Database for Structural Control and Monitoring Benchmark Problems

By Shirley Dyke1, Anil Kumar Agrawal2, Juan M Caicedo3, Richard Christenson4, Henri Gavin5, Erik Johnson6, Satish Nagarajaiah7, Sriram Narasimhan8, Bill Spencer9

1. Purdue University 2. The City University of New York 3. University of South Carolina 4. University of Connecticut 5. Duke University 6. University of Southern California 7. Rice University 8. University of Waterloo 9. University of Illinois, Urbana

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Steel-frame scale structure (photo courtesy: Prof. Carlos Ventura, UBC)
        Tremendous progress has been made over the last two decades toward making structural monitoring and control a viable technology for         enhancing structural functionality and safety against natural hazards such as strong earthquakes and high winds. Over the years, many         algorithms and devices have been investigated, each with its own merits, depending on the particular application and desired effect. Until         recently, definitive studies demonstrating the pros and cons of the different approaches have been unavailable. Clearly, the ability to         make direct comparisons between strategies employing various algorithms and devices is necessary to focus future efforts in the most         promising directions and to effectively set performance goals and specifications.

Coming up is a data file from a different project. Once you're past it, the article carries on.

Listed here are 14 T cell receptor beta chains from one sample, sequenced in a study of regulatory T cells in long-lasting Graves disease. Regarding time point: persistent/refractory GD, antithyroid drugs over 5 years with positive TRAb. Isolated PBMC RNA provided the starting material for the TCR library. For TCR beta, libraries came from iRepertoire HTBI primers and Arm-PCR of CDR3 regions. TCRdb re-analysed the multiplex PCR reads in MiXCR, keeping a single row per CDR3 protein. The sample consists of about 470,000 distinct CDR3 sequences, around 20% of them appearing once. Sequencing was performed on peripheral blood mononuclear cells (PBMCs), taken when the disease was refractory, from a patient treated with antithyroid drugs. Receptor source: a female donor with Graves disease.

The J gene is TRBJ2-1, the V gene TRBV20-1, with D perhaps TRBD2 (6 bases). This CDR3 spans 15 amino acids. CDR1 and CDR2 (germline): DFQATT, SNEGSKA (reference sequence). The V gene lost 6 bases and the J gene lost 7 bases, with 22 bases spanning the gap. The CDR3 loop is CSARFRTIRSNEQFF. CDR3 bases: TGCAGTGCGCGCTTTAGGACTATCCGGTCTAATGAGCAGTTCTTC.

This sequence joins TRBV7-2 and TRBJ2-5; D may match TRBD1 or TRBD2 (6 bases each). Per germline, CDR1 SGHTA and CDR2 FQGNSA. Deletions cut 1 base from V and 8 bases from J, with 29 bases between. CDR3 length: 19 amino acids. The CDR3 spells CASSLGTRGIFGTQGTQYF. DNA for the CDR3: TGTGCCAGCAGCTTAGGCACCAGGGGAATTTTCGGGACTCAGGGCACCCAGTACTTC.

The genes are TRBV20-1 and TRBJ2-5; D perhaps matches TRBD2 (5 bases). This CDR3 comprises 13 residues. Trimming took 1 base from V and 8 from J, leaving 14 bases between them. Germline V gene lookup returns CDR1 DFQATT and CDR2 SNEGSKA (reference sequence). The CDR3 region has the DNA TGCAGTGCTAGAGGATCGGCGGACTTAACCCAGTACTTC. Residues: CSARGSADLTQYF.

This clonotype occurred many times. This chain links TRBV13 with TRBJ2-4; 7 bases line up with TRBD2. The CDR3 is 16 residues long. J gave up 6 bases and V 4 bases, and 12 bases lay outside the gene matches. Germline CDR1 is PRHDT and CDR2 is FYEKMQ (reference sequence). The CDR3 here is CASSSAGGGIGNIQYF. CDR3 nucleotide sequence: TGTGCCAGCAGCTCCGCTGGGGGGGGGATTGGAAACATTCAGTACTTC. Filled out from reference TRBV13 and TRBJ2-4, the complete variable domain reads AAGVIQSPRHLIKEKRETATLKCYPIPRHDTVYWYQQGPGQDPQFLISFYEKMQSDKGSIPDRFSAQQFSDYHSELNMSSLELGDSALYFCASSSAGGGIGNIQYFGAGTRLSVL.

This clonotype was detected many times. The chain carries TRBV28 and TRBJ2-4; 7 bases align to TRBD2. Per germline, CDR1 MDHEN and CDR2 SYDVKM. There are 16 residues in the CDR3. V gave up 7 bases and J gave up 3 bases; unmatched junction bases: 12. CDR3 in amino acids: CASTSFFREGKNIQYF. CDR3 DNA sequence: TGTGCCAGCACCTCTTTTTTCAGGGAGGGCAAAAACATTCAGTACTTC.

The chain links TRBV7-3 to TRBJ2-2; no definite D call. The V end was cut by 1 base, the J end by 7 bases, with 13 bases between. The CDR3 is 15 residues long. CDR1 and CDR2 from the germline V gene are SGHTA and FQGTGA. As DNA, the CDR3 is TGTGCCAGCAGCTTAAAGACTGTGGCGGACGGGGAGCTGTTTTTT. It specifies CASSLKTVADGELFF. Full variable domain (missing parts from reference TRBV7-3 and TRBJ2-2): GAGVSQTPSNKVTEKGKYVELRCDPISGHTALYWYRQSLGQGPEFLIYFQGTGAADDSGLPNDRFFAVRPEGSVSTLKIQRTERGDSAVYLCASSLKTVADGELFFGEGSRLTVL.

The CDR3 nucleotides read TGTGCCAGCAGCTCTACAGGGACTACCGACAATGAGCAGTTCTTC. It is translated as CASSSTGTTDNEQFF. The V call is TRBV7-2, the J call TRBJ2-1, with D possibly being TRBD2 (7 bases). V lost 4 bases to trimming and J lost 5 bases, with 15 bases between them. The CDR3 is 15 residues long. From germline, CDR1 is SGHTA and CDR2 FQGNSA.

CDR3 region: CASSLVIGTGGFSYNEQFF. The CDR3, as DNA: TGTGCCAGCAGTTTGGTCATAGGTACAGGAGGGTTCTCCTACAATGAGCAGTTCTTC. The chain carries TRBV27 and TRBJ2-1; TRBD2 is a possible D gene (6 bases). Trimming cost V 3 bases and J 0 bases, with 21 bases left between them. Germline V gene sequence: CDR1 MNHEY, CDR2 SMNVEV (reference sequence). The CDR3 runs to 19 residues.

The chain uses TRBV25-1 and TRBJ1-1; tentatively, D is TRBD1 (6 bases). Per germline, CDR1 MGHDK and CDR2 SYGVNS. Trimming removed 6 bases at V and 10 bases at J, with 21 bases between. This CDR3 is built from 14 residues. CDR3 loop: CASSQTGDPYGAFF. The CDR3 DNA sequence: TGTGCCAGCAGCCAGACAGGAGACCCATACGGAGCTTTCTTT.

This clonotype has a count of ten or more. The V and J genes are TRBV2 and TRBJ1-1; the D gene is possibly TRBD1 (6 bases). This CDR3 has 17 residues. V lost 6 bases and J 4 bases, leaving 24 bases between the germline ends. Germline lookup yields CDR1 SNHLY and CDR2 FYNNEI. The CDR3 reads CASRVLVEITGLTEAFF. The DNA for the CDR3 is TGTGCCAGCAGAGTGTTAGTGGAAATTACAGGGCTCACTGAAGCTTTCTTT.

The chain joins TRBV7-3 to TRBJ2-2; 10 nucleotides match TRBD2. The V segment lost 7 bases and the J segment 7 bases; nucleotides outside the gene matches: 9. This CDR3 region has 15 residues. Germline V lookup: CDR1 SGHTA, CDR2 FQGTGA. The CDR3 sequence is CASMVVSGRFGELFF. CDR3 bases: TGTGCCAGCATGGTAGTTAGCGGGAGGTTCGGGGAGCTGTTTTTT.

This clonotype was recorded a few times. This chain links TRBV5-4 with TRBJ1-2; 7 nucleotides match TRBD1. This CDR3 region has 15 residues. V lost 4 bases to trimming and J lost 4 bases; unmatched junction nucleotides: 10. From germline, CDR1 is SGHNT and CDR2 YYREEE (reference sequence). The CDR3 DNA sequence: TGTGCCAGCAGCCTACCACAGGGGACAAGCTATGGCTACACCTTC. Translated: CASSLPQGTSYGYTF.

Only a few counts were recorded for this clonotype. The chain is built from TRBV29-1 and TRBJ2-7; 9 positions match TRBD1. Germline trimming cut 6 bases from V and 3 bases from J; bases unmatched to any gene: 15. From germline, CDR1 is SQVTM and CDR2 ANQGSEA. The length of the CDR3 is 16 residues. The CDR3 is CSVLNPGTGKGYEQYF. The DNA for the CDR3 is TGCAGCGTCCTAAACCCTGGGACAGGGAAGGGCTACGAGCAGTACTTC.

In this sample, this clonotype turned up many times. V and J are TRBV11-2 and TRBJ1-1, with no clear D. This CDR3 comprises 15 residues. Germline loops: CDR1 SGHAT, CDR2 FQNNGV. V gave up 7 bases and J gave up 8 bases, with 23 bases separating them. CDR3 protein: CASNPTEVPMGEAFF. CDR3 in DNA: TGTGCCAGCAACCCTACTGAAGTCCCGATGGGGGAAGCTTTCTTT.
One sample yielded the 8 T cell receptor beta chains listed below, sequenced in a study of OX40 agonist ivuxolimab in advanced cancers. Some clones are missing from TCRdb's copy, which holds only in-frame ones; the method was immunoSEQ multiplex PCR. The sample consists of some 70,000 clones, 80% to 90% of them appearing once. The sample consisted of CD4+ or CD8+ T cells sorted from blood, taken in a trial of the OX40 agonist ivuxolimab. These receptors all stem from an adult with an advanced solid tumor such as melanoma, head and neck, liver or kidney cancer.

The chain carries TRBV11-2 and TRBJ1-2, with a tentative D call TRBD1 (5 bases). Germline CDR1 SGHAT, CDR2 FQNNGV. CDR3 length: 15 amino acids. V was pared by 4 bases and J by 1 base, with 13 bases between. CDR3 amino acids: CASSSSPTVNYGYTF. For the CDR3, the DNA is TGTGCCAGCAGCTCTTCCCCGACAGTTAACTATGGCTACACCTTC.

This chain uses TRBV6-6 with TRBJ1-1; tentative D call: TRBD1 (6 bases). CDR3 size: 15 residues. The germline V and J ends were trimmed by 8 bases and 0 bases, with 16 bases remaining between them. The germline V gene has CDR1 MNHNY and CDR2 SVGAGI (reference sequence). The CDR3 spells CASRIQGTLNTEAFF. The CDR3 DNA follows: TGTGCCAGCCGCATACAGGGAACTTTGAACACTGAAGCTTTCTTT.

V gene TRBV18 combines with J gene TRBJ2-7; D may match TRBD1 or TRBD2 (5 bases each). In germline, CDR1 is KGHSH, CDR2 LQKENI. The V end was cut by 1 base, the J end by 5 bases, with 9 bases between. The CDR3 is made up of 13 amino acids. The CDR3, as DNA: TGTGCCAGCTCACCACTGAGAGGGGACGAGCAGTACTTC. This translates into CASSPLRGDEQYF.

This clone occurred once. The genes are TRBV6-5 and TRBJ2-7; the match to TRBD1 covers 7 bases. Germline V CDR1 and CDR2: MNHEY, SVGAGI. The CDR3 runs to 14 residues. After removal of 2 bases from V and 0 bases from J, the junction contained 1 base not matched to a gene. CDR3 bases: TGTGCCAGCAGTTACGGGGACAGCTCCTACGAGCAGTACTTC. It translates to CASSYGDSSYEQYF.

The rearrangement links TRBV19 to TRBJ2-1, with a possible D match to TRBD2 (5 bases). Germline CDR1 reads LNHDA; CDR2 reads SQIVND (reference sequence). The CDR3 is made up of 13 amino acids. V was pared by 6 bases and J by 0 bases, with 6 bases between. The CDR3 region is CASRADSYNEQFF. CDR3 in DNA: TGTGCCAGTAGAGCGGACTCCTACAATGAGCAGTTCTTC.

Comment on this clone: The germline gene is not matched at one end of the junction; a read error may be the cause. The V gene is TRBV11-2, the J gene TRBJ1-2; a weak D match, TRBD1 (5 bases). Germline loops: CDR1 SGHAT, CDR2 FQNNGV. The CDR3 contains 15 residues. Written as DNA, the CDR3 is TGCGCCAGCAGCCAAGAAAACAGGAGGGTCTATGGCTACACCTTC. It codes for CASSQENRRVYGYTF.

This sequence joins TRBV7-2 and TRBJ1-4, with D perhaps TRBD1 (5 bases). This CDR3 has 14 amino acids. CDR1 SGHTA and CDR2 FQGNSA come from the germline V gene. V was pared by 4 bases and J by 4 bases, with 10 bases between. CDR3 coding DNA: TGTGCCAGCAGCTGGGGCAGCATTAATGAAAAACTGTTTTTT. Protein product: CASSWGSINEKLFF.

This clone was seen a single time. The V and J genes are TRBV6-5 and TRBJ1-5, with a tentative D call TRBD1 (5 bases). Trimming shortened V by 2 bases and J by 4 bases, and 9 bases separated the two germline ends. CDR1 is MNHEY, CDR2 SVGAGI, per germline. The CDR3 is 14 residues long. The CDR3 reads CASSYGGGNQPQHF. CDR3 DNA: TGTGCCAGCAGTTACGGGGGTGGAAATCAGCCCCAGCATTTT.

Since 1995, several benchmark problems have been proposed by the structural control and monitoring communities (within the         ASCE Committee on Structural Control and the IASCM Task Groups on Structural Control and on Structural Health Monitoring) to         evaluate the relative effectiveness and implementability of various algorithms and to provide an analytical testbed for evaluation of         various control design issues. These benchmark problems are collected here for the research community to download and use. Each         problem statement includes 
            •    the problem definition report,
            •    a photo or diagram of the structure used for the benchmark,
            •    a video if available, and
            •    a zip file containing the matlab data/simulation files and other required documentation.
        A citation to the original publication presenting the problem statement to the community is also shown.  
        Researchers are encouraged to download these benchmark problems and use them to compare proposed algorithms and methods with         those of other researchers. Each of these problems has been tackled by many researchers around the world, and a wealth of publications         exist in the literature describing various solutions to the structural control and monitoring problems provided here. Many of these         problems also contain a sample solution, which provides an excellent exercise for researchers new to structural control and monitoring.


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Researchers should cite this work as follows:

  • Shirley Dyke; Anil Kumar Agrawal; Juan M Caicedo; Richard Christenson; Henri Gavin; Erik Johnson; Satish Nagarajaiah; Sriram Narasimhan; Bill Spencer (2016), "Database for Structural Control and Monitoring Benchmark Problems,"

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